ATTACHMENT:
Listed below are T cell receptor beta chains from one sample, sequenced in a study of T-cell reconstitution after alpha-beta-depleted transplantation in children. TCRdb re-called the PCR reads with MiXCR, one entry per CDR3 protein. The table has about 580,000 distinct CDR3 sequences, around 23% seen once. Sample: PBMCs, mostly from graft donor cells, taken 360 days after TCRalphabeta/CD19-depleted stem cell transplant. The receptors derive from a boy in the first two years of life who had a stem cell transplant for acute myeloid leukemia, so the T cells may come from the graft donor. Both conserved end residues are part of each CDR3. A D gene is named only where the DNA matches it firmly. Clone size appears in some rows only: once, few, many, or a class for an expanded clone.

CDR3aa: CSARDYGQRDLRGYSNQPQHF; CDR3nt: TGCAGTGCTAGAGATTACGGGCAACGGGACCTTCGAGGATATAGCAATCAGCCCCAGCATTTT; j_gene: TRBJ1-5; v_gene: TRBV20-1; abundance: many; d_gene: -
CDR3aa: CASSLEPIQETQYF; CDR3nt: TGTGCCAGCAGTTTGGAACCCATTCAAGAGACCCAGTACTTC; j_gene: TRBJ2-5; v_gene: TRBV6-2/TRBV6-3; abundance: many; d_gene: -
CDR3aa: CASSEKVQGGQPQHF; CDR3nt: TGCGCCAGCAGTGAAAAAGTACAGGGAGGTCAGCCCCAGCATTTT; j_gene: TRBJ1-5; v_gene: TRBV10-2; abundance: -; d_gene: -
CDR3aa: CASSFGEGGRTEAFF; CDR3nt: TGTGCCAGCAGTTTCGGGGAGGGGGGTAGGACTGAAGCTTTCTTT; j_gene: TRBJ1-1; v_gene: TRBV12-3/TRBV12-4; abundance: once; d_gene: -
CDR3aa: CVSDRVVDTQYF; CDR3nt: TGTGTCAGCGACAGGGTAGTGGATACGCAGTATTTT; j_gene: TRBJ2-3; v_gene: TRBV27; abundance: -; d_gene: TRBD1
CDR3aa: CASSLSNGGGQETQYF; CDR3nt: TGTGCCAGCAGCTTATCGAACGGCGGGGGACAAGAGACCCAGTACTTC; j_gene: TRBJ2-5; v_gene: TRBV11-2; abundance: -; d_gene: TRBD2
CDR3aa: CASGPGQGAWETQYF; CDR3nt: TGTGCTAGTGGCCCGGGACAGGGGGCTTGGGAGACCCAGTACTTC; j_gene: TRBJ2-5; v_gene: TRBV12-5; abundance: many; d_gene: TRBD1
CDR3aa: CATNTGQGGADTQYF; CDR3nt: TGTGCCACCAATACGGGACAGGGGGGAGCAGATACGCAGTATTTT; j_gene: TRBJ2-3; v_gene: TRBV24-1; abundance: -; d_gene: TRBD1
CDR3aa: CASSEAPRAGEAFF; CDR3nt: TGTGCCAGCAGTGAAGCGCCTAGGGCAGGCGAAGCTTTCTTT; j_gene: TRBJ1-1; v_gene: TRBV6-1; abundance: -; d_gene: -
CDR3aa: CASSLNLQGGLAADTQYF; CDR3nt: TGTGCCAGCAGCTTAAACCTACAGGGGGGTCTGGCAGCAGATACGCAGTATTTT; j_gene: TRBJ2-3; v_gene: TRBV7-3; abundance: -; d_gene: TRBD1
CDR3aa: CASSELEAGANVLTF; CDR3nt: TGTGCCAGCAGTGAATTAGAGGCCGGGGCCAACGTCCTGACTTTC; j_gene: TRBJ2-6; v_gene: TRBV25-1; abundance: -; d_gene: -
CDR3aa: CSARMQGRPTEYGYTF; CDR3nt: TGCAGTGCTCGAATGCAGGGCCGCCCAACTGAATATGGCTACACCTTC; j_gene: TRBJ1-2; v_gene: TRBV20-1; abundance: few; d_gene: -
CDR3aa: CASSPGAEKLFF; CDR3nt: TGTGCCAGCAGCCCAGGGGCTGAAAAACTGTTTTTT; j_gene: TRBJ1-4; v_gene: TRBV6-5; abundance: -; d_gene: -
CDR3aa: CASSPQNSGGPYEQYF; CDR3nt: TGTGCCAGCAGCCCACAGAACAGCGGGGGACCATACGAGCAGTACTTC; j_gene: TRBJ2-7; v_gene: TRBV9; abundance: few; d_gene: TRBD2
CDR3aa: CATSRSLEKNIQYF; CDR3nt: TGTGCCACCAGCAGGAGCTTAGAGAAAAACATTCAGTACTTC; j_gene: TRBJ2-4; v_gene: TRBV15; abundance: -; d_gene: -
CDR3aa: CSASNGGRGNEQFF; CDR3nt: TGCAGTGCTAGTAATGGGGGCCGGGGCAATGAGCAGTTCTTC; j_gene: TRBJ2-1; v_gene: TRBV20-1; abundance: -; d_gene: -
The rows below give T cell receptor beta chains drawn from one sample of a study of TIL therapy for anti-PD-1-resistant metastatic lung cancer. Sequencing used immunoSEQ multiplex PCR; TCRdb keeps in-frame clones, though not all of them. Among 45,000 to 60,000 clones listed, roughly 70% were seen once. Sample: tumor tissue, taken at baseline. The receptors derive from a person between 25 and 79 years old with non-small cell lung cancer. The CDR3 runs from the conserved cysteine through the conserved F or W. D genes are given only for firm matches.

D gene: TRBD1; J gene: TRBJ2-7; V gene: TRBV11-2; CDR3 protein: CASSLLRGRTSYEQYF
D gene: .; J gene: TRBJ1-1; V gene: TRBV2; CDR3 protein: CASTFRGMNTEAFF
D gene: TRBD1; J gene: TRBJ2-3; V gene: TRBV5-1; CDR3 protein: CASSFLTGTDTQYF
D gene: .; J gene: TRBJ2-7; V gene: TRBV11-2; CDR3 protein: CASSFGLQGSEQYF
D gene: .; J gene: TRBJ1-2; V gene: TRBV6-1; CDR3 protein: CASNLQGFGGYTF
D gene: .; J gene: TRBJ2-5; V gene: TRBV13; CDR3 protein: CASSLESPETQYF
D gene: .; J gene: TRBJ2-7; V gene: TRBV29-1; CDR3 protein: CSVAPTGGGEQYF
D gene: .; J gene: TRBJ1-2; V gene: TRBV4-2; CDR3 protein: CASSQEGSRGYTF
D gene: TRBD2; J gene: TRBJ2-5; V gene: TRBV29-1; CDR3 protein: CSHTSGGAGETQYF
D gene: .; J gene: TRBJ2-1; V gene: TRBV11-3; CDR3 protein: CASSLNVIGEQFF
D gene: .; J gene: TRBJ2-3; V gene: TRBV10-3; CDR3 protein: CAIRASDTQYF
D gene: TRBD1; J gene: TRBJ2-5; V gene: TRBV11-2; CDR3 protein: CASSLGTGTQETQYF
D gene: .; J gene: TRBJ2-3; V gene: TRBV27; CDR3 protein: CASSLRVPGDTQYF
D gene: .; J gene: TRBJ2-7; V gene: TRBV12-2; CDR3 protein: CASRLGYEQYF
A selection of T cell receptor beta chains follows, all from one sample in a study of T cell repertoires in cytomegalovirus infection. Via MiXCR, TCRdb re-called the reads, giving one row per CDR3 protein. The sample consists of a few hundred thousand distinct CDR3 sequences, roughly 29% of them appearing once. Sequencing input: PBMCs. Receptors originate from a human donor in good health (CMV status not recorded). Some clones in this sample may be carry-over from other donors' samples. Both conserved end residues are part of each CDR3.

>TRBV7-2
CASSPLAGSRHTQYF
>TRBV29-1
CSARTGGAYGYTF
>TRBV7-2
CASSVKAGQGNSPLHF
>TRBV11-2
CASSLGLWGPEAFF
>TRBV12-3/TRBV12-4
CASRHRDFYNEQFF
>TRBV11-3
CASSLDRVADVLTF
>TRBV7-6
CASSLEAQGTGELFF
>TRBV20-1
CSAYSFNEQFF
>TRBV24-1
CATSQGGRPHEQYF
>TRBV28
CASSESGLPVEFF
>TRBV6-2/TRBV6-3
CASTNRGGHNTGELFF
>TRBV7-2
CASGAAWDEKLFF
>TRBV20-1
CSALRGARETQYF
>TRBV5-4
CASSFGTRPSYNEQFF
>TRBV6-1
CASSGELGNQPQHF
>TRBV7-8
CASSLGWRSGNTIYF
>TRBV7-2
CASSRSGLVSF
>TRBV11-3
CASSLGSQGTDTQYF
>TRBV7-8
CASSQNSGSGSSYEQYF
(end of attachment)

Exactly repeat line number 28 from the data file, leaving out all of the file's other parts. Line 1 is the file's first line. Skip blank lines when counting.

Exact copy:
D gene: .; J gene: TRBJ2-1; V gene: TRBV11-3; CDR3 protein: CASSLNVIGEQFF